One event in China changed the course of my life
Sava (center) with his chinese english teachers. [Photo provided to chinadaily.com.cn]
I was waiting with dread for the age at which I reached the hard phase of my life, retirement. Some may argue that it is the time during which one can enjoy life but it is my prerogative to dispute their claim.
Most Canadians, I think, look forward to retirement as much as they anticipate a visit to the dentist for a root canal operation, a very painful surgery.
They are aware of the fact that at one future point, their dear children, tired of handling the responsibility of taking care of them, will put them in retirement or senior citizens homes. They will spend the rest of their lives waiting to die while being bored to death.
It is a well-known fact that 60 years is the retirement age for men in China while 55 is its counterpart for women. From the above description, one can deduct the reasons behind my being petrified of reaching the age of 60.
Being an active individual who abhors being idle, I dreaded the thought of having to sit at home and wait to die. Fortunately, for me, an event took place in 2010 that played a major role in changing my attitude about life in general and retirement in particular.
I was teaching at a high school in Xingtai, Hebei. As Mother's Day approached that year, I decided to hold a party for the students and their parents, if it was possible for the fathers to attend but I recommended that their mothers ought to come too.
With the help of the Chinese and foreign teachers, I planned to hold a contest for the most thoughtful and original gift that a student can create for his or her mom to present to her during the party.
To be frank, I was skeptical pertinent to the possibility of persuading my students to inform their parents about the party. However, I was pleasantly surprised that most of the parents took time off their busy schedule to come.
My plan included permitting each student to stand up in front of the class and freely express his or her feeling toward his or her mother. Some of my students were considerate enough to make their speeches in both English and Chinese. For those who obliged by giving their speeches in English, Chinese English teachers acquired the much-needed spirit of generosity to handle the task of translation.
I observed in awe as my shy students got rid of their timidity to stand elegantly while they eloquently and emotionally expressed their genuine love for their mothers while the mothers could not hold back their tears from being overjoyed by the tender words of their children.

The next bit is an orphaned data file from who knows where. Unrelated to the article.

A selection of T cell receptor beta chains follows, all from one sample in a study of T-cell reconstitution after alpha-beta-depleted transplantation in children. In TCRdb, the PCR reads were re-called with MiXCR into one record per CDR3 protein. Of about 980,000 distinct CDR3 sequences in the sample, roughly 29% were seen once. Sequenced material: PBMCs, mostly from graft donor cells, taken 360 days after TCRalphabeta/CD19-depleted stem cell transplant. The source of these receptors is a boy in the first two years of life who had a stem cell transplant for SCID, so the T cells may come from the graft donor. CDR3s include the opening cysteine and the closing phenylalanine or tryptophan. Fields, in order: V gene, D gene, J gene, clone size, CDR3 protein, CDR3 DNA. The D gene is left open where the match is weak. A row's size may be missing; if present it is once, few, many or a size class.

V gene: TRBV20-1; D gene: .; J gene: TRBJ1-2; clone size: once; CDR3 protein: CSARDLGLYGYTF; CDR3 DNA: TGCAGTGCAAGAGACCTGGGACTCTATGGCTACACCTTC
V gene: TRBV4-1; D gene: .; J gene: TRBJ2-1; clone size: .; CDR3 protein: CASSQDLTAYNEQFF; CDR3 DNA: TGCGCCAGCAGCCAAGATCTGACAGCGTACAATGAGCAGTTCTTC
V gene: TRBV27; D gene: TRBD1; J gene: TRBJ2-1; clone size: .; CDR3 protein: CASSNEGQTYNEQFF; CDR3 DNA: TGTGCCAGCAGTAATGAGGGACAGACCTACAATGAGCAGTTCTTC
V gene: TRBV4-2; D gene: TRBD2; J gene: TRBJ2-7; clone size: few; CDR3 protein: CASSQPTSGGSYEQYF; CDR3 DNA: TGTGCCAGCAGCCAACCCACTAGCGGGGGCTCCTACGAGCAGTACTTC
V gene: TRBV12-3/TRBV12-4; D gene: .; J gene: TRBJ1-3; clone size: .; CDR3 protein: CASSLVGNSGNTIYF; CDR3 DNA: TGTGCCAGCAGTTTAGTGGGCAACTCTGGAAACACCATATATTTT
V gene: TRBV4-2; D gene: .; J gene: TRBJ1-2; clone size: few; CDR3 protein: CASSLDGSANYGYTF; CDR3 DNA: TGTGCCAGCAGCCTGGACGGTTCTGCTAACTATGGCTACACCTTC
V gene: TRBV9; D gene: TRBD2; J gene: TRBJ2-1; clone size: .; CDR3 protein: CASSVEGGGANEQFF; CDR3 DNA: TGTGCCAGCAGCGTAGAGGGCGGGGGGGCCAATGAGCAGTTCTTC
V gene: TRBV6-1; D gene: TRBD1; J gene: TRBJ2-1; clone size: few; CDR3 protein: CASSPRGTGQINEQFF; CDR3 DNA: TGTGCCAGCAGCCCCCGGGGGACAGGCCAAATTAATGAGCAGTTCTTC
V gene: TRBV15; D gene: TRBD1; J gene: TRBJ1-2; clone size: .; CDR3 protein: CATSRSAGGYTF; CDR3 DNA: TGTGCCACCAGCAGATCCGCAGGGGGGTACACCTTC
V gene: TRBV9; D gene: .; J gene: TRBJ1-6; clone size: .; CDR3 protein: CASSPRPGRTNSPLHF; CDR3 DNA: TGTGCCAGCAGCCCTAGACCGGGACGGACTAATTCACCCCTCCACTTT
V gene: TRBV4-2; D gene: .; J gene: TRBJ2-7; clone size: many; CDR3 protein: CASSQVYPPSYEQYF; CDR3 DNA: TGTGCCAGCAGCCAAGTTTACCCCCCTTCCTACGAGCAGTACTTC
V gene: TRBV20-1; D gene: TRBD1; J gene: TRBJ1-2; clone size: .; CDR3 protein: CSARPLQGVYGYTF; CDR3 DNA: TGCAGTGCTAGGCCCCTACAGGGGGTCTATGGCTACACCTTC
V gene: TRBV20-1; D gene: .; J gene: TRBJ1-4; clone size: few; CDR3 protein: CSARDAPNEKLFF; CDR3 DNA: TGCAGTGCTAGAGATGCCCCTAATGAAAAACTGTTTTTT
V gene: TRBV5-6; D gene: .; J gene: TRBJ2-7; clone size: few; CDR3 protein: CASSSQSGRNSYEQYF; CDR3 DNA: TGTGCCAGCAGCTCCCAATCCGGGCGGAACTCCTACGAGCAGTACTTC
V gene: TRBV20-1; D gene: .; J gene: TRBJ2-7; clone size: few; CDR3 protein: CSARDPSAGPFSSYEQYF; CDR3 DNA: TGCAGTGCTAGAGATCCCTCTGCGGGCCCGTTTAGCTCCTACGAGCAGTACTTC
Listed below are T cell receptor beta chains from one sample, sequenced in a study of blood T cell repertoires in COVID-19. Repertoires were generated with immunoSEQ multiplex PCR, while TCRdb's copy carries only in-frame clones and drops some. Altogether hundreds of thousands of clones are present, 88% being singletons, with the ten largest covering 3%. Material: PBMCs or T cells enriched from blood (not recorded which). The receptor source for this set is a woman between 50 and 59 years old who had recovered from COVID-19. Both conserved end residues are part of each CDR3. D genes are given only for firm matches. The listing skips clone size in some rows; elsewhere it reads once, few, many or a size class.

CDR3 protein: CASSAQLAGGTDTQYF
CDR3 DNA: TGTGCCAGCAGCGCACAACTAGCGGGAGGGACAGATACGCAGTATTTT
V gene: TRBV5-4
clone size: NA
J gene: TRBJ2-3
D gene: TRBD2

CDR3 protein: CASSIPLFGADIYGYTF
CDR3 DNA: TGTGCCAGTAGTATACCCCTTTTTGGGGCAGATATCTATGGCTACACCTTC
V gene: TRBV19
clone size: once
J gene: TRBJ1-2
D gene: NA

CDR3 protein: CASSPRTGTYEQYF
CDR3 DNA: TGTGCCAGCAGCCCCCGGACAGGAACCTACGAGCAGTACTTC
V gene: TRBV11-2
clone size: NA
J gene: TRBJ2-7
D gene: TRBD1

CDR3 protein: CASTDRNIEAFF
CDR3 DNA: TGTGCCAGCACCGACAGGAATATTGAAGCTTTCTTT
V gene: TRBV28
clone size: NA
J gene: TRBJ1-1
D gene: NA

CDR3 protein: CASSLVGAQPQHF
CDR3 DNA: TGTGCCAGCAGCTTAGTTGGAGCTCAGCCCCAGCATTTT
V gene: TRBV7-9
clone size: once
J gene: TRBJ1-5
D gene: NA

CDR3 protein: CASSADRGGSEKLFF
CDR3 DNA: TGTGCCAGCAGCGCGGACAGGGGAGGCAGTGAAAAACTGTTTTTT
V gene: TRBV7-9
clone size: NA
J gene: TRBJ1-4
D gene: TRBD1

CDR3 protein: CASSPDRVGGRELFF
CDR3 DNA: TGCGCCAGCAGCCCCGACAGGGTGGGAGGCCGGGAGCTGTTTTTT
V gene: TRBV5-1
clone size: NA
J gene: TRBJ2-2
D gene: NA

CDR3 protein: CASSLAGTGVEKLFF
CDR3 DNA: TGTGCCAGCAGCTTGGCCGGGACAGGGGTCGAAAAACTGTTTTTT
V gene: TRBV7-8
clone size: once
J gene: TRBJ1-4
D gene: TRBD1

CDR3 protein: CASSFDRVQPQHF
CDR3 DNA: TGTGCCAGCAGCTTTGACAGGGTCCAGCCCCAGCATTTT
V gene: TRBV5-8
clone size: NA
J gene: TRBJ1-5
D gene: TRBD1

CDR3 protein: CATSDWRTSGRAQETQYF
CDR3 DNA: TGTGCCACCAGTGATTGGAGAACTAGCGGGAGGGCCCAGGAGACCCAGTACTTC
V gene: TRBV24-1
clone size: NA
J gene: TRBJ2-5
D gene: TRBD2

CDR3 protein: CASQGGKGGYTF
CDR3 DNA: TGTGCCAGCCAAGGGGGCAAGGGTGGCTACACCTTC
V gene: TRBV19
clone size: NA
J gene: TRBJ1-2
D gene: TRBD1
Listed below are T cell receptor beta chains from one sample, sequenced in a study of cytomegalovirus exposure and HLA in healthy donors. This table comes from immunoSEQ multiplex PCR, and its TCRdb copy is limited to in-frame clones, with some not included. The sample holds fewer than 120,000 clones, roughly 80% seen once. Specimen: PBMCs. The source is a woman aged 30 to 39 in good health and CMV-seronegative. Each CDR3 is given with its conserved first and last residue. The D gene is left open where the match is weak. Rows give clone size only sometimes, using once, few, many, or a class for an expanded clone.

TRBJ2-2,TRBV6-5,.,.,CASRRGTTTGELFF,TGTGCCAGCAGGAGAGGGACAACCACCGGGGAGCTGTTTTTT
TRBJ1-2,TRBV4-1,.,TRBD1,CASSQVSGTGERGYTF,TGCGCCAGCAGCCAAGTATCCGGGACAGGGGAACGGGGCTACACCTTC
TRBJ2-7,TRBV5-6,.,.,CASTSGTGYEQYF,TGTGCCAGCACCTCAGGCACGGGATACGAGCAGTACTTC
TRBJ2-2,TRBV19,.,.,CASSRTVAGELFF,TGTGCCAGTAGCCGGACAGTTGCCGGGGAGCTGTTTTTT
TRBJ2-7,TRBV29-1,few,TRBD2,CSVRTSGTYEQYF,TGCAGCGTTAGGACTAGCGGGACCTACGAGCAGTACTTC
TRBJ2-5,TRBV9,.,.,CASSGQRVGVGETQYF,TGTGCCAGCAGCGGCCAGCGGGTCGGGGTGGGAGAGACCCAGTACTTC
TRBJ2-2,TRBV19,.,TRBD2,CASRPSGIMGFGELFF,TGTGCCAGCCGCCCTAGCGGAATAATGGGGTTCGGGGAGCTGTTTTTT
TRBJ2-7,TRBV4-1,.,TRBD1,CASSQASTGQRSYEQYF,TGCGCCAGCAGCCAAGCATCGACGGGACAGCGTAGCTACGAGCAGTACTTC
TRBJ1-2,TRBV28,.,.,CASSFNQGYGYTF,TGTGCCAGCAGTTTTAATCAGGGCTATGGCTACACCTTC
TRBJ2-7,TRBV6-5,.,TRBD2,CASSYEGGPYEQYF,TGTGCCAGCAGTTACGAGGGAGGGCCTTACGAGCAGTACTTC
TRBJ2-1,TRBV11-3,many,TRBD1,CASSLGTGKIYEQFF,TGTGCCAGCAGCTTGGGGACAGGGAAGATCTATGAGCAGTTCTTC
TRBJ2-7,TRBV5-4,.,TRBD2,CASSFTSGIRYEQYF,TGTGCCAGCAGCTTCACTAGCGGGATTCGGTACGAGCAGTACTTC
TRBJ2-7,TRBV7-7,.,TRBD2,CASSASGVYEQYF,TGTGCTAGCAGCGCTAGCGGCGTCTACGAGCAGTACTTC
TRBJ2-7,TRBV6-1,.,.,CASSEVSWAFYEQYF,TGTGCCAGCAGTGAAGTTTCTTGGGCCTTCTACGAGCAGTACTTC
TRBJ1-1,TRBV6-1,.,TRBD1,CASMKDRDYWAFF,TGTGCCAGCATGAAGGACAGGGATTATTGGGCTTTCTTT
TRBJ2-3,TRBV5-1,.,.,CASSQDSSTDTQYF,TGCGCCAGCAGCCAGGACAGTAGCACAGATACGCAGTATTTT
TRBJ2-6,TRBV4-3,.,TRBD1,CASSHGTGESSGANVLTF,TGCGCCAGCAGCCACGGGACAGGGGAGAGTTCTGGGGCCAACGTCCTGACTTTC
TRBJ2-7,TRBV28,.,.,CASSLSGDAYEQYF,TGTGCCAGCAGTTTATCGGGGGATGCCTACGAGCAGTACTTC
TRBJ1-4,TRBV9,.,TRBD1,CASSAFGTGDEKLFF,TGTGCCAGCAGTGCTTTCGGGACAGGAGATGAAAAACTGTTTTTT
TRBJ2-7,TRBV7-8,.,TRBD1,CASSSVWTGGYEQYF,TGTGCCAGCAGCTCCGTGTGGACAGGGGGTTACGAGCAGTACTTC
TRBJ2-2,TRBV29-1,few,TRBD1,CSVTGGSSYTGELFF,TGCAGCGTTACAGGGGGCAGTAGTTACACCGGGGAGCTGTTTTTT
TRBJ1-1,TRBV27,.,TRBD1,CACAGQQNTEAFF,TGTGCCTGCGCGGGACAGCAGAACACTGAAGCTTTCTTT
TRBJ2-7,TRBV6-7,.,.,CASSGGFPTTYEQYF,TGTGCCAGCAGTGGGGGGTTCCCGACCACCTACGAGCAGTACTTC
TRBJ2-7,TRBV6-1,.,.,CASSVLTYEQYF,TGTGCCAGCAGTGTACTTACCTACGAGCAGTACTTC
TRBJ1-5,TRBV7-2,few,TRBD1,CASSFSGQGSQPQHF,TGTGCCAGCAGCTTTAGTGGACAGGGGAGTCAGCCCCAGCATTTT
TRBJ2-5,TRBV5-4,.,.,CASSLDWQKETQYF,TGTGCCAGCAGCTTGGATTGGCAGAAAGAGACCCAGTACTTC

Frankly, I could not hold back my own tears of feeling extremely proud of my students and also both the management of the school and their teachers. Furthermore, I was set for another surprise when I asked the students to present their handmade gifts to their mothers while all teachers attempted to select the most creative and original gift.
I was deeply moved by their creativity that I decided to award each student a symbolic monetary gift.
At the end of the events, most parents expressed their gratitude to all of us, which affected me to the degree that I promised to repeat the event as long as I would be teaching at the school or other schools.
The management of the school promised to emulate my kind gesture at future festive events at the school regardless of my whereabouts.
On that night, on my way home, I was on cloud nine feeling the emotional fulfillment of being a participant in bringing my students and their families closer together.
I do believe that one must be granted the privilege to pose the following question: "How did China and Chinese change the course of your life through one event?" Of course, I would be more than delighted to oblige and satisfy their curiosity.
That night, I made a solemn promise to myself, that as long as there is blood running in my veins, I will exert every possible effort to find a teaching position, even if on a voluntary basis. I also took a vow to use my future teaching assignments to make a positive difference in the lives of my students.
That night changed my attitude toward life in general and retirement in particular. I realized that I don't have to stay home. I can share my knowledge with my students through teaching at schools, privately or through voluntary work.
Without the generosity of China and its distinguished citizens, I would not have had the opportunity to teach and subsequently the party would not have taken place and I would be terrified of retirement and its boredom.
After that event, in the last five years, I was fortunate enough to land teaching positions in provinces that have 65 as the age limit.
I am certain that I will never be complacent sitting home. Instead, I will continue to make positive differences in the lives of the Chinese people through my teaching and writing.
Finally, I must acquire sufficient grace to express my eternal gratitude toward the Chinese people for their generous spirit that welcomed me to be a part of their society. I also would like to thank China Daily for giving me the opportunity to write this article.
Sava with his students in Xingtai, North China's Hebei province. [Photo provided to chinadaily.com.cn]